Past cures as present addictions
A dialogue about something as serious as regime change in Malaysia must examine at least two vast subjects.
Firstly, a thorough and open discussion about the historical conditions under which the Federation of Malaya, and then Malaysia, was constructed is vital to any deep and practical understanding of the strengths and failings of the political structure as it exists today.
Political solutions in times of inevitable change – as was the case in the region in the 1940s and 1950s – are about settlements between those wishing to cut losses and those seeking to maximize benefit. Those less able to make their voices heard were, simply put, left unheard. In such times, negotiations happen under threat, stress and duress; and the solution is a mixture of ad hoc measures and meticulous planning; and a blend of concession and conflict.
In Malaya in the decade after 1945, major actors included shell-shocked British colonial masters recently returned to a scene they did not and could not recognise; the Malayan communists; emergent independence movements stretching from far left to far right led by leaders surprised at their own daring and intoxicated by their apparent historical role; the sultans and rajas, and many more.
The main issues were: The Cold War; the status of the sultanates; the status of immigrants; the nature of the emerging country; the future of British power; and the timing of the transfer of power and to whom. Equally important and often forgotten is the role ideas coming out of neighbouring Indonesia played, and the impact that momentous political events happening in the former Dutch colony – especially the republican revolt in culturally related eastern Sumatra which culminated in the summary execution of aristocrats and others – had on the course of events on the peninsula.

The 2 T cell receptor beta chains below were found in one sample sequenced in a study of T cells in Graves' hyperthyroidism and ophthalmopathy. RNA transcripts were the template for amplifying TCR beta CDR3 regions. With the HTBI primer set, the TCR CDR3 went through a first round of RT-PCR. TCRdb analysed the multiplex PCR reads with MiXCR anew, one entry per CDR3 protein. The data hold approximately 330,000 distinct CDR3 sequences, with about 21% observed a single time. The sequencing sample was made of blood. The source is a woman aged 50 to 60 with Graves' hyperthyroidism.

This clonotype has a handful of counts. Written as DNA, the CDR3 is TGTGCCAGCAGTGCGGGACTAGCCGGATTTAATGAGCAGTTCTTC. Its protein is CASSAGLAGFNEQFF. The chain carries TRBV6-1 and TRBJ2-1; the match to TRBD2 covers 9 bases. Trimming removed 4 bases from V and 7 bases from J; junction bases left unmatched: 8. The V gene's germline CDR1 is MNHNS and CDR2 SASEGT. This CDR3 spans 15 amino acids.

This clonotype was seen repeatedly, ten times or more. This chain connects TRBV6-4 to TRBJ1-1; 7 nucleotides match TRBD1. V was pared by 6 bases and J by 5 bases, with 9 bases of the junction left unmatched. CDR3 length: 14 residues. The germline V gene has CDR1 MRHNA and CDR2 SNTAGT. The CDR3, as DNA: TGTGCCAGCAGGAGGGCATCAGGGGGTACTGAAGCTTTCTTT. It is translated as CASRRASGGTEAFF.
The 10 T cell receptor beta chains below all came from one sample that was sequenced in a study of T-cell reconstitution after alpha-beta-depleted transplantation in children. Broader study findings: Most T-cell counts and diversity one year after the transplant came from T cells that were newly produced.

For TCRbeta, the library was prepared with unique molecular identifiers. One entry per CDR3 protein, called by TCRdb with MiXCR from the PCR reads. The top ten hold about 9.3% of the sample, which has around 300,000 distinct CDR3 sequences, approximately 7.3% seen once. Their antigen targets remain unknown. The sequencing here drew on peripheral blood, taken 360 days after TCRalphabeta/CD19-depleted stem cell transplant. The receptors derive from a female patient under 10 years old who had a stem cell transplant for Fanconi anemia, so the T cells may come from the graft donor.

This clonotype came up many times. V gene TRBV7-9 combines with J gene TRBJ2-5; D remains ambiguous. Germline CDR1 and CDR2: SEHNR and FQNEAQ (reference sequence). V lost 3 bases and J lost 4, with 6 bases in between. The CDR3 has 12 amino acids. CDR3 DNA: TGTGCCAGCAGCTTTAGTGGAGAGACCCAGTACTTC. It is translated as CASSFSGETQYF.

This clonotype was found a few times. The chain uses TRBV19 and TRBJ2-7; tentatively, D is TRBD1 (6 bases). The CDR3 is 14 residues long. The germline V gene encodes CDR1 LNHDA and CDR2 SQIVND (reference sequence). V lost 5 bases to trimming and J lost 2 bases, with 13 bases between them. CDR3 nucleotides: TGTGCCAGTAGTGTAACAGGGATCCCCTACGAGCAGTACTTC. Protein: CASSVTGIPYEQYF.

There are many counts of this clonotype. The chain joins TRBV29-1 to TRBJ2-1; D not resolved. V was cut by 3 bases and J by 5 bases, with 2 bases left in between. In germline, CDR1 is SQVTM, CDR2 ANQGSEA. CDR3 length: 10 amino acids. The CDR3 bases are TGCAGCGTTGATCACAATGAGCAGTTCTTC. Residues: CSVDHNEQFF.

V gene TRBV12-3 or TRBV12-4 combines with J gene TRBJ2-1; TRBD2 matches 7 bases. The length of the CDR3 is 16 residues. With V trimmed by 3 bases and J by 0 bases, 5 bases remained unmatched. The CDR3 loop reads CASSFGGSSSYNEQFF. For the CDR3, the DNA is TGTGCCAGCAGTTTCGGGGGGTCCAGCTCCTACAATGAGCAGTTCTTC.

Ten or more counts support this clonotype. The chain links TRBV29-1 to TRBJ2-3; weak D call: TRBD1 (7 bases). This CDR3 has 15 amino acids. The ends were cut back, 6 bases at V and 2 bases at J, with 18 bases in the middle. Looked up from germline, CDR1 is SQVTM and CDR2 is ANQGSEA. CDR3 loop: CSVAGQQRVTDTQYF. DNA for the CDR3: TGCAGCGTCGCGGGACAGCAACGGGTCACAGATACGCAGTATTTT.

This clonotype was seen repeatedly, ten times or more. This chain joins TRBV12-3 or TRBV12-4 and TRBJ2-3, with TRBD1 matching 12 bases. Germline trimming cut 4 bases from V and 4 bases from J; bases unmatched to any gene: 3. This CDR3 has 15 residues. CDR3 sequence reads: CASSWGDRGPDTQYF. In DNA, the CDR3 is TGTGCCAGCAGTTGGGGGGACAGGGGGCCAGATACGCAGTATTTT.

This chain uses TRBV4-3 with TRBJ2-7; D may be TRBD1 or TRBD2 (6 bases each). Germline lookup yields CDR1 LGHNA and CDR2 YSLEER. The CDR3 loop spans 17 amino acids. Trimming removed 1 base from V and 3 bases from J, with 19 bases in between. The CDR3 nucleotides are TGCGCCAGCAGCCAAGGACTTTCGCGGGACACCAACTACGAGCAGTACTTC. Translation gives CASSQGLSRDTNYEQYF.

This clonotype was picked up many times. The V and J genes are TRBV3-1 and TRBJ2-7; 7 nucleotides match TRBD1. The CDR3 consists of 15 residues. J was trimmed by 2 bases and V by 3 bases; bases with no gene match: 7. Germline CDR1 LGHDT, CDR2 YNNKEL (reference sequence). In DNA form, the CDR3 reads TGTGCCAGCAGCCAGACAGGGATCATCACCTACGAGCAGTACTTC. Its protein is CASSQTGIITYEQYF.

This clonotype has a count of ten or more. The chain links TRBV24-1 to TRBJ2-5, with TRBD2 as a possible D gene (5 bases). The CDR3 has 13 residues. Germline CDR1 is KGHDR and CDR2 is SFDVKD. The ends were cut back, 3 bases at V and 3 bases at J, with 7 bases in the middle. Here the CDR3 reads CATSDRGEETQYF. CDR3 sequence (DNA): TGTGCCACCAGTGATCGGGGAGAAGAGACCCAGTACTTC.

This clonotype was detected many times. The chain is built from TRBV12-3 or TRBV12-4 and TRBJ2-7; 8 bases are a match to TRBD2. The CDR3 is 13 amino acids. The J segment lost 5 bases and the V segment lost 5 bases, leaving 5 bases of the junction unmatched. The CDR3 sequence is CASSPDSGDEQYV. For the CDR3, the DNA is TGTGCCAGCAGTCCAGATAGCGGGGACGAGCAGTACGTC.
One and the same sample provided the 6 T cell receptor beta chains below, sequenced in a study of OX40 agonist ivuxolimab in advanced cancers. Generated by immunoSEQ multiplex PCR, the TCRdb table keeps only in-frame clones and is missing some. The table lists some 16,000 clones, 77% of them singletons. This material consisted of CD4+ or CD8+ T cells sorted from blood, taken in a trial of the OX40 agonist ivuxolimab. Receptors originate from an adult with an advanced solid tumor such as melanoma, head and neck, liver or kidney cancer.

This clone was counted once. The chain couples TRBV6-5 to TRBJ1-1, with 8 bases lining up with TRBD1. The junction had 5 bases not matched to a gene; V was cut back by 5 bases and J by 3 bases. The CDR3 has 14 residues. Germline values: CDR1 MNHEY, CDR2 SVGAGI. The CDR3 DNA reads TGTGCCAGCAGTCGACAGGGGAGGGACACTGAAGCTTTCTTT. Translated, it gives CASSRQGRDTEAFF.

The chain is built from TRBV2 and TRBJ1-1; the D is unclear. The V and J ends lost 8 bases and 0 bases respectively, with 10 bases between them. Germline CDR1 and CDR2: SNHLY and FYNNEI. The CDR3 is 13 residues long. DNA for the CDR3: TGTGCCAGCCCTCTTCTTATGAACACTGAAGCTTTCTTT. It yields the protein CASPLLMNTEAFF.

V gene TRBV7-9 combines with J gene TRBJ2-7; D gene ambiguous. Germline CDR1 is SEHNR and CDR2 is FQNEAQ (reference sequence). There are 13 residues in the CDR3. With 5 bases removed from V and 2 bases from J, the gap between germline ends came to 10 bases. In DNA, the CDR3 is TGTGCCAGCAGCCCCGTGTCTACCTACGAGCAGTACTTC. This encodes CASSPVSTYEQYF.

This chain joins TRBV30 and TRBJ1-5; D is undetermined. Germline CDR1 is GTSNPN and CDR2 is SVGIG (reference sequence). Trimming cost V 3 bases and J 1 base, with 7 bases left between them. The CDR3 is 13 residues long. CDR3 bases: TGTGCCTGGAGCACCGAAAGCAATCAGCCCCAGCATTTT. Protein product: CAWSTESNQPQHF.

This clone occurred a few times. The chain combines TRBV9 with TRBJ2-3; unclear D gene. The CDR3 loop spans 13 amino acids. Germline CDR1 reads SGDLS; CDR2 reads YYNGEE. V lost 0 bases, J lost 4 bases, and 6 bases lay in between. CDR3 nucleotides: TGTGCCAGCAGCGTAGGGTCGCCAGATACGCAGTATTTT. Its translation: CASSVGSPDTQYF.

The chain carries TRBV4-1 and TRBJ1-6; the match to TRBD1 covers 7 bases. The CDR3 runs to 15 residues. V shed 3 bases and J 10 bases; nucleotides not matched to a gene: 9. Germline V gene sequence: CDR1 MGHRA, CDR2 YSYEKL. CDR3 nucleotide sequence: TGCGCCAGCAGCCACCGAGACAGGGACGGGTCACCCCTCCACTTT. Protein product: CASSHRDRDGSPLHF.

Cutting losses for the British meant giving up the ill-fated Malayan Union almost as soon as it was announced, for fear of a social revolution also taking place in Malaya at a time when the Cold War was heating up. This, the British could not afford.
With the Federation of Malaya in place – an agreement between the British and the Malay leadership, which was highly conservative and supportive of the status quo in comparison to the Malayan Union – the war with the communists could be effectively fought.
At the same time, the related issues of immigrant rights and indigenous rights were solved through the construction of the Alliance, to which independence was given.
When this structure broke down in 1969, the diagnosis was that Malay poverty had not been alleviated and democratic practices had been too extreme. The post-May 13 regime was thus built upon a neutered parliament and a comprehensive nation-building programme fixated with issues of race. By 1990, religion had also become a major political discourse riding on the formidable back of the New Economic Policy.
The Alliance also transformed itself into the Barisan Nasional, which in many essential ways was a totally different creature from its predecessor. The power the United Malays National Organisation (UMNO) gained through the new power structure, the new ideology, and the new laws could only grow excessively, and lead to economic and political excesses.